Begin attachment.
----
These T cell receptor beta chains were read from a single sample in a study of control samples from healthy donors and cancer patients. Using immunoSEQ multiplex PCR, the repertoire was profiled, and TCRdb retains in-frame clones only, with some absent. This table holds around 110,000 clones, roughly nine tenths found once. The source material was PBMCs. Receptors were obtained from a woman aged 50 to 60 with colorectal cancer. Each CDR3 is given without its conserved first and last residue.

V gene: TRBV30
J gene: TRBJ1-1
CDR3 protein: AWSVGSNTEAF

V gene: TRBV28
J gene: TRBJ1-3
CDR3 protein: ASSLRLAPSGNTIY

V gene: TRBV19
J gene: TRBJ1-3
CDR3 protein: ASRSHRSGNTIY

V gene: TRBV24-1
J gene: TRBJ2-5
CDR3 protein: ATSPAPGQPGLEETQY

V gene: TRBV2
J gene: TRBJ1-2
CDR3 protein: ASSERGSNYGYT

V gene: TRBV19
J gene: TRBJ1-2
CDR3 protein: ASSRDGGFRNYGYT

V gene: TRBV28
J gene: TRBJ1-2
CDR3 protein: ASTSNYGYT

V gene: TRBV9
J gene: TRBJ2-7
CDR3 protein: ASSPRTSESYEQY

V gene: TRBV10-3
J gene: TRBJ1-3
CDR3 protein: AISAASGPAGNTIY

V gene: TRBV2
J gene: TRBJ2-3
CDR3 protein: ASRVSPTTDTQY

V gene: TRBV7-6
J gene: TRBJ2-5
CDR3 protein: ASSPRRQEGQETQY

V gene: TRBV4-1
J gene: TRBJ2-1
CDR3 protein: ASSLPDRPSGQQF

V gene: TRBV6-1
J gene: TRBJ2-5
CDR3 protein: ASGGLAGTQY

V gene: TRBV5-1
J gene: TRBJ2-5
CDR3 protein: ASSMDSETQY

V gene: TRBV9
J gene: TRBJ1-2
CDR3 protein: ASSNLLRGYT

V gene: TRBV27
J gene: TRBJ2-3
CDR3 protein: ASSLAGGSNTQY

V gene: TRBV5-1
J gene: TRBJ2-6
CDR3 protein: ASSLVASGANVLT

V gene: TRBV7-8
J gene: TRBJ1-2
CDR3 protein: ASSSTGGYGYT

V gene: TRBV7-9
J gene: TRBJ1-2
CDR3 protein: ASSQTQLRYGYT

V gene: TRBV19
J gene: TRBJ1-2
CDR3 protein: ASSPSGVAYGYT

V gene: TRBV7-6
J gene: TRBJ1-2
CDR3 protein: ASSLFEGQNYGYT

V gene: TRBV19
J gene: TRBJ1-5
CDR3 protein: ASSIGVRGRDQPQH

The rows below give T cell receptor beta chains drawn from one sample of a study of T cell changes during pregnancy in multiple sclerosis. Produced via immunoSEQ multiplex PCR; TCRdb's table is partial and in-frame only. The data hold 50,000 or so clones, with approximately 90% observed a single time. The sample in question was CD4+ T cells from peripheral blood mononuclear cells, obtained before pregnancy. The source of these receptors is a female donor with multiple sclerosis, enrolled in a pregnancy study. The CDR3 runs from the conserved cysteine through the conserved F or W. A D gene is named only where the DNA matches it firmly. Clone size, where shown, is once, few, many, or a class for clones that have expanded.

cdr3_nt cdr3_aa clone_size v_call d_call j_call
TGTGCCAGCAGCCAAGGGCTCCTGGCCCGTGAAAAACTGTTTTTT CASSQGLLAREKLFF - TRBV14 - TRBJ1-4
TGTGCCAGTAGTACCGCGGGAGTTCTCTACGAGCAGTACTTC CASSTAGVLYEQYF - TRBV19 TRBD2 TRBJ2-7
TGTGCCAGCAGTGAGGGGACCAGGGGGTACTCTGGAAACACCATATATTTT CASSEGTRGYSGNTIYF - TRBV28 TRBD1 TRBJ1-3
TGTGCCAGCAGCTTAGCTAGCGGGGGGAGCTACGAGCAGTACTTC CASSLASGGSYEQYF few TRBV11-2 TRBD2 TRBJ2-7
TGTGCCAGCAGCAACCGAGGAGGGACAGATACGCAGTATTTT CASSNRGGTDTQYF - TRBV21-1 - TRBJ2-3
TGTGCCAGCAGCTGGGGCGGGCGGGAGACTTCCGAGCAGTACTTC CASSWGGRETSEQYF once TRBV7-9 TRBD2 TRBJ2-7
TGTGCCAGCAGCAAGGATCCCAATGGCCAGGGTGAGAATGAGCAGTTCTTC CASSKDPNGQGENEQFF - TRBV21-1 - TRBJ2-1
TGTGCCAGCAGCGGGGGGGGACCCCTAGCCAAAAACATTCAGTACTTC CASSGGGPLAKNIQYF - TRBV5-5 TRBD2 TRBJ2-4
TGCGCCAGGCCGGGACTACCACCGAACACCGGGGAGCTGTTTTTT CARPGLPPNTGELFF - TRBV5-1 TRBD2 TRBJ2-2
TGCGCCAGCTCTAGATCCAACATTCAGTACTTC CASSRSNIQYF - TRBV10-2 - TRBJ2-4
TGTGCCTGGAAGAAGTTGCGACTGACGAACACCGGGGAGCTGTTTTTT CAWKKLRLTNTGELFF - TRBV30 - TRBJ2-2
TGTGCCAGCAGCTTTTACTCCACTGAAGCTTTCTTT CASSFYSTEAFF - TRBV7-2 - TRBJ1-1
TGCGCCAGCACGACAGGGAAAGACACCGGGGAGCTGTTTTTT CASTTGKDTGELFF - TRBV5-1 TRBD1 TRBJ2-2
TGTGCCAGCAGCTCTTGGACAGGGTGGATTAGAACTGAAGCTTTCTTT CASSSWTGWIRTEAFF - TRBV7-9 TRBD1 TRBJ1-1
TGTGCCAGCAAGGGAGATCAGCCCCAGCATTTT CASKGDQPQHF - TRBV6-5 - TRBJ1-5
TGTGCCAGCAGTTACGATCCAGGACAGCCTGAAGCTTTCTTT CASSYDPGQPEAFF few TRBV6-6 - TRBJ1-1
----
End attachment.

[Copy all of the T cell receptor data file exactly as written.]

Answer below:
These T cell receptor beta chains were read from a single sample in a study of control samples from healthy donors and cancer patients. Using immunoSEQ multiplex PCR, the repertoire was profiled, and TCRdb retains in-frame clones only, with some absent. This table holds around 110,000 clones, roughly nine tenths found once. The source material was PBMCs. Receptors were obtained from a woman aged 50 to 60 with colorectal cancer. Each CDR3 is given without its conserved first and last residue.

V gene: TRBV30
J gene: TRBJ1-1
CDR3 protein: AWSVGSNTEAF

V gene: TRBV28
J gene: TRBJ1-3
CDR3 protein: ASSLRLAPSGNTIY

V gene: TRBV19
J gene: TRBJ1-3
CDR3 protein: ASRSHRSGNTIY

V gene: TRBV24-1
J gene: TRBJ2-5
CDR3 protein: ATSPAPGQPGLEETQY

V gene: TRBV2
J gene: TRBJ1-2
CDR3 protein: ASSERGSNYGYT

V gene: TRBV19
J gene: TRBJ1-2
CDR3 protein: ASSRDGGFRNYGYT

V gene: TRBV28
J gene: TRBJ1-2
CDR3 protein: ASTSNYGYT

V gene: TRBV9
J gene: TRBJ2-7
CDR3 protein: ASSPRTSESYEQY

V gene: TRBV10-3
J gene: TRBJ1-3
CDR3 protein: AISAASGPAGNTIY

V gene: TRBV2
J gene: TRBJ2-3
CDR3 protein: ASRVSPTTDTQY

V gene: TRBV7-6
J gene: TRBJ2-5
CDR3 protein: ASSPRRQEGQETQY

V gene: TRBV4-1
J gene: TRBJ2-1
CDR3 protein: ASSLPDRPSGQQF

V gene: TRBV6-1
J gene: TRBJ2-5
CDR3 protein: ASGGLAGTQY

V gene: TRBV5-1
J gene: TRBJ2-5
CDR3 protein: ASSMDSETQY

V gene: TRBV9
J gene: TRBJ1-2
CDR3 protein: ASSNLLRGYT

V gene: TRBV27
J gene: TRBJ2-3
CDR3 protein: ASSLAGGSNTQY

V gene: TRBV5-1
J gene: TRBJ2-6
CDR3 protein: ASSLVASGANVLT

V gene: TRBV7-8
J gene: TRBJ1-2
CDR3 protein: ASSSTGGYGYT

V gene: TRBV7-9
J gene: TRBJ1-2
CDR3 protein: ASSQTQLRYGYT

V gene: TRBV19
J gene: TRBJ1-2
CDR3 protein: ASSPSGVAYGYT

V gene: TRBV7-6
J gene: TRBJ1-2
CDR3 protein: ASSLFEGQNYGYT

V gene: TRBV19
J gene: TRBJ1-5
CDR3 protein: ASSIGVRGRDQPQH

The rows below give T cell receptor beta chains drawn from one sample of a study of T cell changes during pregnancy in multiple sclerosis. Produced via immunoSEQ multiplex PCR; TCRdb's table is partial and in-frame only. The data hold 50,000 or so clones, with approximately 90% observed a single time. The sample in question was CD4+ T cells from peripheral blood mononuclear cells, obtained before pregnancy. The source of these receptors is a female donor with multiple sclerosis, enrolled in a pregnancy study. The CDR3 runs from the conserved cysteine through the conserved F or W. A D gene is named only where the DNA matches it firmly. Clone size, where shown, is once, few, many, or a class for clones that have expanded.

cdr3_nt cdr3_aa clone_size v_call d_call j_call
TGTGCCAGCAGCCAAGGGCTCCTGGCCCGTGAAAAACTGTTTTTT CASSQGLLAREKLFF - TRBV14 - TRBJ1-4
TGTGCCAGTAGTACCGCGGGAGTTCTCTACGAGCAGTACTTC CASSTAGVLYEQYF - TRBV19 TRBD2 TRBJ2-7
TGTGCCAGCAGTGAGGGGACCAGGGGGTACTCTGGAAACACCATATATTTT CASSEGTRGYSGNTIYF - TRBV28 TRBD1 TRBJ1-3
TGTGCCAGCAGCTTAGCTAGCGGGGGGAGCTACGAGCAGTACTTC CASSLASGGSYEQYF few TRBV11-2 TRBD2 TRBJ2-7
TGTGCCAGCAGCAACCGAGGAGGGACAGATACGCAGTATTTT CASSNRGGTDTQYF - TRBV21-1 - TRBJ2-3
TGTGCCAGCAGCTGGGGCGGGCGGGAGACTTCCGAGCAGTACTTC CASSWGGRETSEQYF once TRBV7-9 TRBD2 TRBJ2-7
TGTGCCAGCAGCAAGGATCCCAATGGCCAGGGTGAGAATGAGCAGTTCTTC CASSKDPNGQGENEQFF - TRBV21-1 - TRBJ2-1
TGTGCCAGCAGCGGGGGGGGACCCCTAGCCAAAAACATTCAGTACTTC CASSGGGPLAKNIQYF - TRBV5-5 TRBD2 TRBJ2-4
TGCGCCAGGCCGGGACTACCACCGAACACCGGGGAGCTGTTTTTT CARPGLPPNTGELFF - TRBV5-1 TRBD2 TRBJ2-2
TGCGCCAGCTCTAGATCCAACATTCAGTACTTC CASSRSNIQYF - TRBV10-2 - TRBJ2-4
TGTGCCTGGAAGAAGTTGCGACTGACGAACACCGGGGAGCTGTTTTTT CAWKKLRLTNTGELFF - TRBV30 - TRBJ2-2
TGTGCCAGCAGCTTTTACTCCACTGAAGCTTTCTTT CASSFYSTEAFF - TRBV7-2 - TRBJ1-1
TGCGCCAGCACGACAGGGAAAGACACCGGGGAGCTGTTTTTT CASTTGKDTGELFF - TRBV5-1 TRBD1 TRBJ2-2
TGTGCCAGCAGCTCTTGGACAGGGTGGATTAGAACTGAAGCTTTCTTT CASSSWTGWIRTEAFF - TRBV7-9 TRBD1 TRBJ1-1
TGTGCCAGCAAGGGAGATCAGCCCCAGCATTTT CASKGDQPQHF - TRBV6-5 - TRBJ1-5
TGTGCCAGCAGTTACGATCCAGGACAGCCTGAAGCTTTCTTT CASSYDPGQPEAFF few TRBV6-6 - TRBJ1-1